Bills’ campaign and other Republicans have criticized Klobuchar as too cautious, preferring smaller policy initiatives over the big challenges.

Klobuchar said if re-elected, her focus in 2013 would be on big issues, the debt reduction efforts and passing a federal farm bill that passed the Senate but has been stalled in the House. She said stabilizing the economy would give breathing space to pursue legislation aimed at boosting exports, encouraging American innovation and invention, and investing in job training and re-training — policies she said would goose the stagnant job market.

“There really are senators, some of them saying it behind closed doors, who say things like, ‘I didn’t give up everything in my life to come here just to fight every day,” Klobuchar said. “There are people that want very badly to move forward for this country.”

Copyright 2015 The Associated Press. All rights reserved. This material may not be published, broadcast, rewritten or redistributed.

(6) Comments

  1. RES
    Report Abuse
    RES - October 14, 2012 9:45 am
    Fuzzy math, we have a current National Debt of $16 TRILLION, running an annual deficit of $1 TRILLION. Her comment that the National Debt can be reduced $4 Trillion in a few months really says that the expected additional $10 TRILLION of future debt in 10 years would be reduced to a future debt of $6 TRILLION additional, totaling $22 TRILLION in ten years. Imagine every person in MN having $250,000 of credit card dept and planning not to increase that by more than $100,000 in the next 10 years
  2. Hive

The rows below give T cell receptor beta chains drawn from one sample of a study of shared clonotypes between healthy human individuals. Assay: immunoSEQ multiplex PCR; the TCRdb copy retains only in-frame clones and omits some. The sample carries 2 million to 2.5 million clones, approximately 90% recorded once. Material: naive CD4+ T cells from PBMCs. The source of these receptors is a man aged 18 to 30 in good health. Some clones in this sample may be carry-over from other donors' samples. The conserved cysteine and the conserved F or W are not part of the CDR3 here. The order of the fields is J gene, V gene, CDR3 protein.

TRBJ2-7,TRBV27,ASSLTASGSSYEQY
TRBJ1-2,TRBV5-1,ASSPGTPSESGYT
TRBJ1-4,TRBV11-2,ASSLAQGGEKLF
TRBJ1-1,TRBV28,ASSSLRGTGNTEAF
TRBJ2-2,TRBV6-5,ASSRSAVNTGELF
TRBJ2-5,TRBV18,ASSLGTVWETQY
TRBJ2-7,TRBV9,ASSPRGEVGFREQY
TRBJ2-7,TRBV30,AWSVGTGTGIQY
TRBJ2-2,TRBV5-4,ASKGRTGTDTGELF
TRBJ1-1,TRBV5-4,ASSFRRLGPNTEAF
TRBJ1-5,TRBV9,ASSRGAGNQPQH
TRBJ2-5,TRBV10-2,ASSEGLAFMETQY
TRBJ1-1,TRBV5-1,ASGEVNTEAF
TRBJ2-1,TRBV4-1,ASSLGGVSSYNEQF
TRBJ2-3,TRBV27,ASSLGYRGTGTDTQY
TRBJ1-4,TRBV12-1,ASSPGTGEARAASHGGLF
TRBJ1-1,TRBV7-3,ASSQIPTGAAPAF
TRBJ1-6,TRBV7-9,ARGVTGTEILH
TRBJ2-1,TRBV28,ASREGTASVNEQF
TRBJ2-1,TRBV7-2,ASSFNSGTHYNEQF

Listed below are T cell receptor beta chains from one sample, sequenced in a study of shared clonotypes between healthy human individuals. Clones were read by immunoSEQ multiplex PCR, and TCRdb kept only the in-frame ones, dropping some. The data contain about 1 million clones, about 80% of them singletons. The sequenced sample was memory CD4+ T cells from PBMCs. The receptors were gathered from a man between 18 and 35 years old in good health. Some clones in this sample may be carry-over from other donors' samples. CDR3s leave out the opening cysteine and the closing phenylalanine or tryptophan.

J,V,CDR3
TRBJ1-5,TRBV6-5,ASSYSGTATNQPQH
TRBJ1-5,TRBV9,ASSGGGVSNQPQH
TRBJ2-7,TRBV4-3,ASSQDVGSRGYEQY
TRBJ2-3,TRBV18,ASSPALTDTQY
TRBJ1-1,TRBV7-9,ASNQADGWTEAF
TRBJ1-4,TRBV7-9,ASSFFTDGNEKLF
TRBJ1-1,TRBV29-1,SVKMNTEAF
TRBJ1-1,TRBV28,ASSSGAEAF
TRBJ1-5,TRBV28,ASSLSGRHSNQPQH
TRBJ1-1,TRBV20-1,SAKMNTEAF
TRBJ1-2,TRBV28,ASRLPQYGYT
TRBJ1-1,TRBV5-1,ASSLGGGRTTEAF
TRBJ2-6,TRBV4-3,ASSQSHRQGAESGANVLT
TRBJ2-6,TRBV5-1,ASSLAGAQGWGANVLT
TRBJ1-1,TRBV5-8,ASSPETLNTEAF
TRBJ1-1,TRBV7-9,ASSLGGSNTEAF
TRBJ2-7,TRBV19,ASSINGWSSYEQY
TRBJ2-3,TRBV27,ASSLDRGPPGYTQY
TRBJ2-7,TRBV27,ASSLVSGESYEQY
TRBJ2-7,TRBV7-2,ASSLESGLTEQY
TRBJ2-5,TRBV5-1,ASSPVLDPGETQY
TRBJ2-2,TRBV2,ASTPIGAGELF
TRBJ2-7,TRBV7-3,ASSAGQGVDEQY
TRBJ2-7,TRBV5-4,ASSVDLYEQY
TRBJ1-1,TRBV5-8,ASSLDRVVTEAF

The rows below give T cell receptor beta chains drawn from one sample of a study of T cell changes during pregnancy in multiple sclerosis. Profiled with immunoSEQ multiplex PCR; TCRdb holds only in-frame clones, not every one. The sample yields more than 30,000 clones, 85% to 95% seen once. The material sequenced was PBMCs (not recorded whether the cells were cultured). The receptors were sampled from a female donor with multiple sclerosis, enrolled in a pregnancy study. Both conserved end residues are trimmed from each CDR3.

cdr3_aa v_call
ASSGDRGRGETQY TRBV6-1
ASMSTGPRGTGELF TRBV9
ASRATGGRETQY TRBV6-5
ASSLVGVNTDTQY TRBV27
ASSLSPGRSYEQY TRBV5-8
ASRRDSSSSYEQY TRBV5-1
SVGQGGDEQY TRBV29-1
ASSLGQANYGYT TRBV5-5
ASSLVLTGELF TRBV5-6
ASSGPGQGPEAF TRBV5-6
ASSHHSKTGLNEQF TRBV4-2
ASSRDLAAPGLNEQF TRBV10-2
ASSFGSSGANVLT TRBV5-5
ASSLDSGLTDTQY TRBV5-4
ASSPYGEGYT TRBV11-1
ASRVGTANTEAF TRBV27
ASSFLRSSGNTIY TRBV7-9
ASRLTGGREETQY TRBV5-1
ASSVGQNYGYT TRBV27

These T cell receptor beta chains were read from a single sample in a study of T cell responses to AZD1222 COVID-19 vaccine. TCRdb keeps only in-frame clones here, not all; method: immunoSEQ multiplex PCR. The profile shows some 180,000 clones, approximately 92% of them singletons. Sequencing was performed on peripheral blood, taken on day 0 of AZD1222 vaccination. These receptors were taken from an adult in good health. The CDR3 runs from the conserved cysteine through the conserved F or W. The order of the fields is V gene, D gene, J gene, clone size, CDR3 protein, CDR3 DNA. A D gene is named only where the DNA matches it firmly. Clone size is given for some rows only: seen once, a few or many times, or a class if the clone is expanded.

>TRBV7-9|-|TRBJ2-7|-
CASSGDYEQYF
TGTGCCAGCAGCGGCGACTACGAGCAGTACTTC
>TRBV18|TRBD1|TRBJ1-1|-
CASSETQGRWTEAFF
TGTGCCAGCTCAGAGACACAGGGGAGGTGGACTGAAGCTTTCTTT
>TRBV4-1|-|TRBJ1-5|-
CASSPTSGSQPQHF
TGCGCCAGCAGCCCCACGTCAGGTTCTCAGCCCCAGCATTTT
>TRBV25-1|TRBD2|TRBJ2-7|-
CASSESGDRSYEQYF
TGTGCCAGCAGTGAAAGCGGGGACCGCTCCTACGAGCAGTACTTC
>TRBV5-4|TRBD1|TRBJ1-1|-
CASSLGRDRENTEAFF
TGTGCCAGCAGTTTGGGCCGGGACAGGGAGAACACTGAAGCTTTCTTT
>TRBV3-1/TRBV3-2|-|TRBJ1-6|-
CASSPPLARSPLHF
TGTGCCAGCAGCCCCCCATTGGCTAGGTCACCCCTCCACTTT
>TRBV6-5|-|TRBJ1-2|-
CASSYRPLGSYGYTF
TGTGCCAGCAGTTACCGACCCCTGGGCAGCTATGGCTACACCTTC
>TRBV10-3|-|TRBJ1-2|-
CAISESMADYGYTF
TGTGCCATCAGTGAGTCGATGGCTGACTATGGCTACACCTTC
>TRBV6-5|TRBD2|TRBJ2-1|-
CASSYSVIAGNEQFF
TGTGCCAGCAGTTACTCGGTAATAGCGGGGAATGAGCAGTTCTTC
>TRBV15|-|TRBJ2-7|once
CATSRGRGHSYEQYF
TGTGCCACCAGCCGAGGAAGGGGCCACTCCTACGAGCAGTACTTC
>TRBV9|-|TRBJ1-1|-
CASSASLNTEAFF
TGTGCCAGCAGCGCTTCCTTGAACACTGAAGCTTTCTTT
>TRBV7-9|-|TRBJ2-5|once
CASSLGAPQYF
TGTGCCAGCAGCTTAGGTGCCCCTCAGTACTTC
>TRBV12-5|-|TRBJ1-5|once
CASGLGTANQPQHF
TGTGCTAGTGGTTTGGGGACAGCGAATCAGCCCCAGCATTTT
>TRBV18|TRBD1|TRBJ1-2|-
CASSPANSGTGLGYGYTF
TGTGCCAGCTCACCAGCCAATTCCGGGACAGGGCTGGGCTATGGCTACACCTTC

Report Abuse
    Hive - October 12, 2012 3:55 am
    I always figured you could. Kewl. Now, if we can get others to pick up speed, early and often....:)
  3. Khansky
    Report Abuse
    Khansky - October 11, 2012 8:58 pm
    How about Chicago style, early & often?
  4. easy
    Report Abuse
    easy - October 11, 2012 12:40 pm
    Khan,
    Gonna drive fast to the polls, and Vote Em All Out?
  5. Khansky
    Report Abuse
    Khansky - October 11, 2012 10:19 am
    Hivy,
    I will agree with you on this one.

    See I can drive fast.
  6. Hive
    Report Abuse
    Hive - October 11, 2012 3:45 am
    So, obviously, the debt was not a priority until she noted (finally?) we voters were thoroughly disgusted with her partisan positions that did NOT give one of the top problems priority?

    Has head in dark place because, instead, she chose to add more money to beet farmers and ethanol subsidies (I know she and Franken "moved" late to quell the money going to them but it did not happen) and therefore drive food prices even higher.

    Stinks...She has been there too long and now plays to the voters...bad actor and deserves the hook.

    Like a lot of us say, all incumbents should go. Give pols and parties an unwelcome surprise, get the power back. It is ours for the taking.